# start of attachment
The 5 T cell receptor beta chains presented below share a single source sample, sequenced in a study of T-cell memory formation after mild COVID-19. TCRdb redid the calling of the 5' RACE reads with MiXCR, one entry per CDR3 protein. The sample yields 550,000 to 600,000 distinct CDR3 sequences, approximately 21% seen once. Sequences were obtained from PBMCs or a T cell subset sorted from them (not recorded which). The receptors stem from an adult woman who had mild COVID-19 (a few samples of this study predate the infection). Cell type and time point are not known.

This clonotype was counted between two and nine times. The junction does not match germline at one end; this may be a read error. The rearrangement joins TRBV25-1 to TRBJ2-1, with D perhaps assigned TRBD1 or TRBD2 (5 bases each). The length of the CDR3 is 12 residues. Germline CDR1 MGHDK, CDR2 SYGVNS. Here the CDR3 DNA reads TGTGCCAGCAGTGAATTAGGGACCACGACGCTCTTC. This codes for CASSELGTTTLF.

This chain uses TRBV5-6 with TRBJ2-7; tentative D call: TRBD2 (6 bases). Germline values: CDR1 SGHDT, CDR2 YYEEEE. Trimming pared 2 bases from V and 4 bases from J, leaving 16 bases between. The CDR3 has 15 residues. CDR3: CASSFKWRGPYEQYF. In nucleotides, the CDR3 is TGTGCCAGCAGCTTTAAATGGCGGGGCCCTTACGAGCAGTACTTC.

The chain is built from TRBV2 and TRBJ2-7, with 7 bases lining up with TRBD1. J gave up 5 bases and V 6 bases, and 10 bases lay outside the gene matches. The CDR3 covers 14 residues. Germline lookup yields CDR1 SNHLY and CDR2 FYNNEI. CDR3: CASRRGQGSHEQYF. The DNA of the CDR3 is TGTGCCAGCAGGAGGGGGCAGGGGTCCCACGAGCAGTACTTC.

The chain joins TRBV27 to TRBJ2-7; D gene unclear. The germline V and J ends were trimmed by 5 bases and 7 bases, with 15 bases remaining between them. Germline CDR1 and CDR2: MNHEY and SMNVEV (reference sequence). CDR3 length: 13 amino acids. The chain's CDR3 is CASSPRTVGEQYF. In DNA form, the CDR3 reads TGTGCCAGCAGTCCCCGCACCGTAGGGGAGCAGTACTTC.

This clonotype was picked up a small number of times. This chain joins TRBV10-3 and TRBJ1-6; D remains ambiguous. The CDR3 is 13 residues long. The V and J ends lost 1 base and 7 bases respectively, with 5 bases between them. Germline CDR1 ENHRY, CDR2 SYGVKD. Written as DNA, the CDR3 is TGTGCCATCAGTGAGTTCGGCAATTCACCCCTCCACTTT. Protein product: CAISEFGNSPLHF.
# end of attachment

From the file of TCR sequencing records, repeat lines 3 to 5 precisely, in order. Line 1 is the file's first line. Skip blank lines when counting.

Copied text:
This chain uses TRBV5-6 with TRBJ2-7; tentative D call: TRBD2 (6 bases). Germline values: CDR1 SGHDT, CDR2 YYEEEE. Trimming pared 2 bases from V and 4 bases from J, leaving 16 bases between. The CDR3 has 15 residues. CDR3: CASSFKWRGPYEQYF. In nucleotides, the CDR3 is TGTGCCAGCAGCTTTAAATGGCGGGGCCCTTACGAGCAGTACTTC.

The chain is built from TRBV2 and TRBJ2-7, with 7 bases lining up with TRBD1. J gave up 5 bases and V 6 bases, and 10 bases lay outside the gene matches. The CDR3 covers 14 residues. Germline lookup yields CDR1 SNHLY and CDR2 FYNNEI. CDR3: CASRRGQGSHEQYF. The DNA of the CDR3 is TGTGCCAGCAGGAGGGGGCAGGGGTCCCACGAGCAGTACTTC.

The chain joins TRBV27 to TRBJ2-7; D gene unclear. The germline V and J ends were trimmed by 5 bases and 7 bases, with 15 bases remaining between them. Germline CDR1 and CDR2: MNHEY and SMNVEV (reference sequence). CDR3 length: 13 amino acids. The chain's CDR3 is CASSPRTVGEQYF. In DNA form, the CDR3 reads TGTGCCAGCAGTCCCCGCACCGTAGGGGAGCAGTACTTC.